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Longtime Gainesville business owner, Nathan Burgen, remembered for hard work and generosity
1210BURGEN
Nathan L. Burgen passed away Wednesday at the age of 90.

Nathan Louis Burgen, longtime Gainesville business owner and entrepreneur died Wednesday at the age of 90.

Burgen, a resident of Cornelia, was most known for his chain of clothing stores in Georgia and South Carolina, including Milner’s and Burton’s of Gainesville and Gold’s of Cornelia.

Born in Eufaula, Alabama, on Oct. 10, 1926, the youngest of five children, he lived in Alabama until he was drafted into the U.S Army during World War II and was sent to the Philippines.

After returning home in 1946, Burgen took over the operation of Gold’s clothing store in Cornelia, a business that he would spend the next 70 years of his life working.

“That generation believed in work. It was in their DNA,” said Linda Orenstein, owner of Gem Jewelry.  

Orenstein said she had known Burgen from the time when her father ran Gem Jewelry. She explained that in the days before Burgen and his brother Jake Burgen brought their stores to the Gainesville Square there hadn’t been anywhere for the “working man” to buy clothes.

“There wasn’t a Walmart or any of the big box stores then,” said Burgen. “They found their niche and ran it.”

Over the years Burgen and his family owned as many as 14 department stores in Georgia and South Carolina, but according to his friends and family these business successes never changed his deeply generous nature.

“He was so generous to our family,” said Bergen’s niece, Penni Powell. “We would go on vacations to New Orleans and Florida, and he would quietly pay for everything. He paid for every funeral with no fanfare. Calling ahead and settling with the funeral home so no one else could.”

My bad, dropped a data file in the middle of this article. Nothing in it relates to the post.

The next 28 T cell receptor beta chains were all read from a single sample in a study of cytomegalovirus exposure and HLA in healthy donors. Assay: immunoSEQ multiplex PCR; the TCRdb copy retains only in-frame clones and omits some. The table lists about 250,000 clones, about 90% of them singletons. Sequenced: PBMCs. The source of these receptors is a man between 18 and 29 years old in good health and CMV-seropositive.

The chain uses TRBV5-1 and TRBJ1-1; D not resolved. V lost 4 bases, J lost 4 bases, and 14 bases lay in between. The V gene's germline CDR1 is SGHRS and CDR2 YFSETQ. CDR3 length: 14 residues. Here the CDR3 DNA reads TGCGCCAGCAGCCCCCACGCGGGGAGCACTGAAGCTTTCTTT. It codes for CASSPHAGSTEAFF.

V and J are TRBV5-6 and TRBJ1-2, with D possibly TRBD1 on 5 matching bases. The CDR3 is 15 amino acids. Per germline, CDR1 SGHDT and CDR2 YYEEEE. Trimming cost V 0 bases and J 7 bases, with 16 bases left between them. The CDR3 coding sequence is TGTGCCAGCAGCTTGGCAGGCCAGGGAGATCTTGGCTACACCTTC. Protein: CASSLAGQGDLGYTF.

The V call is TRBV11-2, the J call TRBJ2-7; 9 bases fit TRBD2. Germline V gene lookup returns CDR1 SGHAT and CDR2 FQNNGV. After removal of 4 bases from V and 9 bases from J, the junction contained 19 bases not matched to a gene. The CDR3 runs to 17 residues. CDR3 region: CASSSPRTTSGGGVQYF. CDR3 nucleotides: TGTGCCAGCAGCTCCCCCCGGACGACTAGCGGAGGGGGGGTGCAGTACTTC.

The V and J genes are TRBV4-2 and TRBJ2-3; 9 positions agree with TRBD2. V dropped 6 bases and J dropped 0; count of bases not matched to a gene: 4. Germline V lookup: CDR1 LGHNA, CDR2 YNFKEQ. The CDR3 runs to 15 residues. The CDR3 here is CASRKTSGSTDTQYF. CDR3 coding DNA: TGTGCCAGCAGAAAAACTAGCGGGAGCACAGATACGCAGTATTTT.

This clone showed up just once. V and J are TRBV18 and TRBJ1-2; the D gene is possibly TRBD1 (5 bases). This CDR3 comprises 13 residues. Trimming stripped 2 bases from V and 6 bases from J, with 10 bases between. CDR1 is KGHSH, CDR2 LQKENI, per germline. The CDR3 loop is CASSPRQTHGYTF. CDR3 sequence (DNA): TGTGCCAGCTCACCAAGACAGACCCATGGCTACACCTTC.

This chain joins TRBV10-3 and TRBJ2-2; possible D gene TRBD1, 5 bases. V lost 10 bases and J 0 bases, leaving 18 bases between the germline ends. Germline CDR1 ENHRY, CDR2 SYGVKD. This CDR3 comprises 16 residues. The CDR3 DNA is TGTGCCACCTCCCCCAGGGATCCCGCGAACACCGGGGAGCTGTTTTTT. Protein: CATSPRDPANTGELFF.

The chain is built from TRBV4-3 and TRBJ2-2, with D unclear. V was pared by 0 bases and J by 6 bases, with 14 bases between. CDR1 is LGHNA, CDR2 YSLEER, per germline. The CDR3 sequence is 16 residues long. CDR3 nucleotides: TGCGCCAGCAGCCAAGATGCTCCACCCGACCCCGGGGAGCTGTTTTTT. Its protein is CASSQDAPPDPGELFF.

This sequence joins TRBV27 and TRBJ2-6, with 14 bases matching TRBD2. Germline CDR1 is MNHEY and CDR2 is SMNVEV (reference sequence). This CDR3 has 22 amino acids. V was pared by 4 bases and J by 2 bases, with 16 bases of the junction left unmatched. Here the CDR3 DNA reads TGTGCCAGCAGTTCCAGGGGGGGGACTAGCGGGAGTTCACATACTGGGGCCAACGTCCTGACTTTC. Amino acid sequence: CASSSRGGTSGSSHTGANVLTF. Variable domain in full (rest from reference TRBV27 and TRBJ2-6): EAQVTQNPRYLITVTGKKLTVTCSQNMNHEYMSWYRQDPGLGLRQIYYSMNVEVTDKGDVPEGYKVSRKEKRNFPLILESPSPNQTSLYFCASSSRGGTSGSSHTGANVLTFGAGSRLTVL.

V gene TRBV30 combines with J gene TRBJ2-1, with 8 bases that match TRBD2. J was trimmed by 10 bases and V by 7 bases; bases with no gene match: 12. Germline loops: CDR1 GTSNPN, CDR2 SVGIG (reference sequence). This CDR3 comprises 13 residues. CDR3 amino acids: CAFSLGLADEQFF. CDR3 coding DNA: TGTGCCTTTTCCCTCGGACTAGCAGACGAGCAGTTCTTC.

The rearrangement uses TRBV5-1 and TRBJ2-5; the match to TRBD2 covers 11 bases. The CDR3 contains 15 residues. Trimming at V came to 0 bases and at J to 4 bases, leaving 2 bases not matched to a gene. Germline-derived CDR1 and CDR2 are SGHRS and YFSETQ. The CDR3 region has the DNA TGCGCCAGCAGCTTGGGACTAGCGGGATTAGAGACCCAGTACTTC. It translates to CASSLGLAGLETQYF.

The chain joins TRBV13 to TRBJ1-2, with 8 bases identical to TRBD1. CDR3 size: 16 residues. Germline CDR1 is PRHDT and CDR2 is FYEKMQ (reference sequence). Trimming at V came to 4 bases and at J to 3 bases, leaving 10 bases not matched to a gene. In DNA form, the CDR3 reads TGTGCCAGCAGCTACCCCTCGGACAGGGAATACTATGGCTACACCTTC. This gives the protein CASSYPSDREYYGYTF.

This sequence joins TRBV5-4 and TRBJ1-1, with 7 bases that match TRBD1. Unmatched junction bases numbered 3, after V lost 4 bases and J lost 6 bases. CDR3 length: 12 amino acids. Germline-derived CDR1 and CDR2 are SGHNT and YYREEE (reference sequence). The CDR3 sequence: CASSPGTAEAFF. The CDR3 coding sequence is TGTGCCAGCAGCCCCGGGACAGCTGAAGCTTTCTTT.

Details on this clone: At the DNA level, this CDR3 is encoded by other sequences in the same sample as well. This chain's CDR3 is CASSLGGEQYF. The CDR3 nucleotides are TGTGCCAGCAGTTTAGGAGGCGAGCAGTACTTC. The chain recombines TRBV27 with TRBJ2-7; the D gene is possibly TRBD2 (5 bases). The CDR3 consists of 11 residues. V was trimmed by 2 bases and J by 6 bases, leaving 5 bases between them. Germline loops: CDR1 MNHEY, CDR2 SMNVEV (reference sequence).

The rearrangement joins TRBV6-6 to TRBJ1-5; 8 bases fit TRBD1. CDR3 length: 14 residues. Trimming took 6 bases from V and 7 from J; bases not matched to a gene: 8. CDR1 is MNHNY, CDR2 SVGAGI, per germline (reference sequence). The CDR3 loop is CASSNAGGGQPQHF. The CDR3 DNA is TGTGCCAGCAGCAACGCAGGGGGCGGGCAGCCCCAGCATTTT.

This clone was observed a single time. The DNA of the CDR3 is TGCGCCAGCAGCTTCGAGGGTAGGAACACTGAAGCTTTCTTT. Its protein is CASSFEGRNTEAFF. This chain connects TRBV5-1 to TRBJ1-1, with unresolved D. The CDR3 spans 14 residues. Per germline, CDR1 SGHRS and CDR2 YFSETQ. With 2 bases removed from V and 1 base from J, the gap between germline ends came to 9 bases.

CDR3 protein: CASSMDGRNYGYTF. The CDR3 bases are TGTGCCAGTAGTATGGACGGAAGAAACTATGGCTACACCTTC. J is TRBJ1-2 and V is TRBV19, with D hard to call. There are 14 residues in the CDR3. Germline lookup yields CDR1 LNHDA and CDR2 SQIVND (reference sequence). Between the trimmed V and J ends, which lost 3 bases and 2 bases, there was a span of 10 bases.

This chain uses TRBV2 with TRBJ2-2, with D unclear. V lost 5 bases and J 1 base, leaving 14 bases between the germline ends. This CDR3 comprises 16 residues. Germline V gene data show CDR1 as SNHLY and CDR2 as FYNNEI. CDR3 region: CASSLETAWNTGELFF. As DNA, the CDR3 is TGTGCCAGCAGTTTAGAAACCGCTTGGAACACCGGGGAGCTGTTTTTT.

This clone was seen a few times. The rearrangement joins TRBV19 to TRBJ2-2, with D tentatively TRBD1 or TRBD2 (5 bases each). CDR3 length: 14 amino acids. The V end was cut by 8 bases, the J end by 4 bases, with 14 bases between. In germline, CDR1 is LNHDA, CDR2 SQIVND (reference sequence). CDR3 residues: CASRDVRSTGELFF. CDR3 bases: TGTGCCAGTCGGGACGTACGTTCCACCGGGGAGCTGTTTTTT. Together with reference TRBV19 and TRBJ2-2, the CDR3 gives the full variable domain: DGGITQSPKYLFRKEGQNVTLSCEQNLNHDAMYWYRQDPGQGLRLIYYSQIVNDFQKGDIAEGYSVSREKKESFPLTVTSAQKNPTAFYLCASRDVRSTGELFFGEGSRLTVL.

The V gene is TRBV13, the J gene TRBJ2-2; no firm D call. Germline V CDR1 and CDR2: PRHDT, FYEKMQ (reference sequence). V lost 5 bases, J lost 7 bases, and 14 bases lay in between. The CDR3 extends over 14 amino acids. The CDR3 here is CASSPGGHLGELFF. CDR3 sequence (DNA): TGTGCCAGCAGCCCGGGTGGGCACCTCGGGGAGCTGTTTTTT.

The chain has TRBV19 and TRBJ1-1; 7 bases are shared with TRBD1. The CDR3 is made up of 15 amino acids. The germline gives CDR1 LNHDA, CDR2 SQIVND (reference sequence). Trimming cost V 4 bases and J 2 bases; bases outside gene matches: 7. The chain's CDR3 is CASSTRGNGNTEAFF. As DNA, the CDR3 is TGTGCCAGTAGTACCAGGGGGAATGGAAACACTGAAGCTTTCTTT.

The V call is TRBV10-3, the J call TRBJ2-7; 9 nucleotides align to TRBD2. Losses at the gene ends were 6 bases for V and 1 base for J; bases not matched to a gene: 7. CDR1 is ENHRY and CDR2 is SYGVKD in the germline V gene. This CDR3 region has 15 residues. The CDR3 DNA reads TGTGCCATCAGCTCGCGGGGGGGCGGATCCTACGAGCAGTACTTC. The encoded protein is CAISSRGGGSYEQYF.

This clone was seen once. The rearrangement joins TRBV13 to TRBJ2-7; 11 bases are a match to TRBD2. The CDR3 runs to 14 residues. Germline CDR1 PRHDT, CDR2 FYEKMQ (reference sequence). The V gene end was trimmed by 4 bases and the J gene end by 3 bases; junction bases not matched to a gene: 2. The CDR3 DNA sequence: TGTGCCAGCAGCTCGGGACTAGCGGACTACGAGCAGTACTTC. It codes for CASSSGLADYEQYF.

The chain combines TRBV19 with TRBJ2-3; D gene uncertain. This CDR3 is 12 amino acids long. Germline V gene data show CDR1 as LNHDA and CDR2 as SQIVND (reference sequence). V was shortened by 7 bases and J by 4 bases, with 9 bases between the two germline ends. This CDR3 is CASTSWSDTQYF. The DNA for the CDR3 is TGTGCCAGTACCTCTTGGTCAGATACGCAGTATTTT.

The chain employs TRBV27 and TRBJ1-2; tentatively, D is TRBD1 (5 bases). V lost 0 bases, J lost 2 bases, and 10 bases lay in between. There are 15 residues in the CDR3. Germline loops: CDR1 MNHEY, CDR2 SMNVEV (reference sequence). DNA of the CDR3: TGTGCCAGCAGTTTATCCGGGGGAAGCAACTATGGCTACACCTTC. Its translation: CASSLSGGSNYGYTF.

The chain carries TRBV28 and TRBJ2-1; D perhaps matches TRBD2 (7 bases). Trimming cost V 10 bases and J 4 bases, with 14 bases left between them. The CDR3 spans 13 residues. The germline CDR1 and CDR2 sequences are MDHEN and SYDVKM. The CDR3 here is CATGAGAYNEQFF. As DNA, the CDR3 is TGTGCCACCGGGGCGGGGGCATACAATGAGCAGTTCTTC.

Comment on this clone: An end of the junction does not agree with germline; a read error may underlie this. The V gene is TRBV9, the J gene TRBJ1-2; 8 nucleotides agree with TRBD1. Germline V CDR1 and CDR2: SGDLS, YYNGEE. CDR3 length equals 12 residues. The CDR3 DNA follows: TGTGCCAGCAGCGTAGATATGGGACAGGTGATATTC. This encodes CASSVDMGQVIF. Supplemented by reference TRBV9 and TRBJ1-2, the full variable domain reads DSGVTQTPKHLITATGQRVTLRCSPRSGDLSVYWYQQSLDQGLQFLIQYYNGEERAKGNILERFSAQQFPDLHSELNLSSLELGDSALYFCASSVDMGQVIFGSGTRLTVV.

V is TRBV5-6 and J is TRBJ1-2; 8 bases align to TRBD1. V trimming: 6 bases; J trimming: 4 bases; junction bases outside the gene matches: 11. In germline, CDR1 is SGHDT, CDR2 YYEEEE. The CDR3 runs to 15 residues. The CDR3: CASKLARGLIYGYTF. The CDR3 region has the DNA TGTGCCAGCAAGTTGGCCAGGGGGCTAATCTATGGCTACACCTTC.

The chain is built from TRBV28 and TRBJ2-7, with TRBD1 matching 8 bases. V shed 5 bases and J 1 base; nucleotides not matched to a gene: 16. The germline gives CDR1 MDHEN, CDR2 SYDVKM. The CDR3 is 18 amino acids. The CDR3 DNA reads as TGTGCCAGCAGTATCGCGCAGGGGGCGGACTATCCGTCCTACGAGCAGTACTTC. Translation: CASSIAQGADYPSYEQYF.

Powell said that Bergen kept the depth of his generosity from his family, giving to countless causes and benefits over the years with little to no recognition.

“While he was on the board at Piedmont College, if there was ever a student who needed help with funds, they would call him. We never knew he was doing that,” she said.

But most of all, he loved his adopted home of Cornelia, refusing to relocate for any reason.

During his time in Cornelia, Bergen served in various board positions and trusteeships at Piedmont College, and giving to many groups within the community. 

“He was just a really great guy,” said John Foster, owner of Cornelia radio station WCON and longtime friend of Bergen.

“There are only a certain number of folks in the community who are the foundation of that community. Those are the kinds of guys who stabilize the community and make it better. He was one of them.“

A graveside service was held for Bergen on Friday in Charlotte, N.C.

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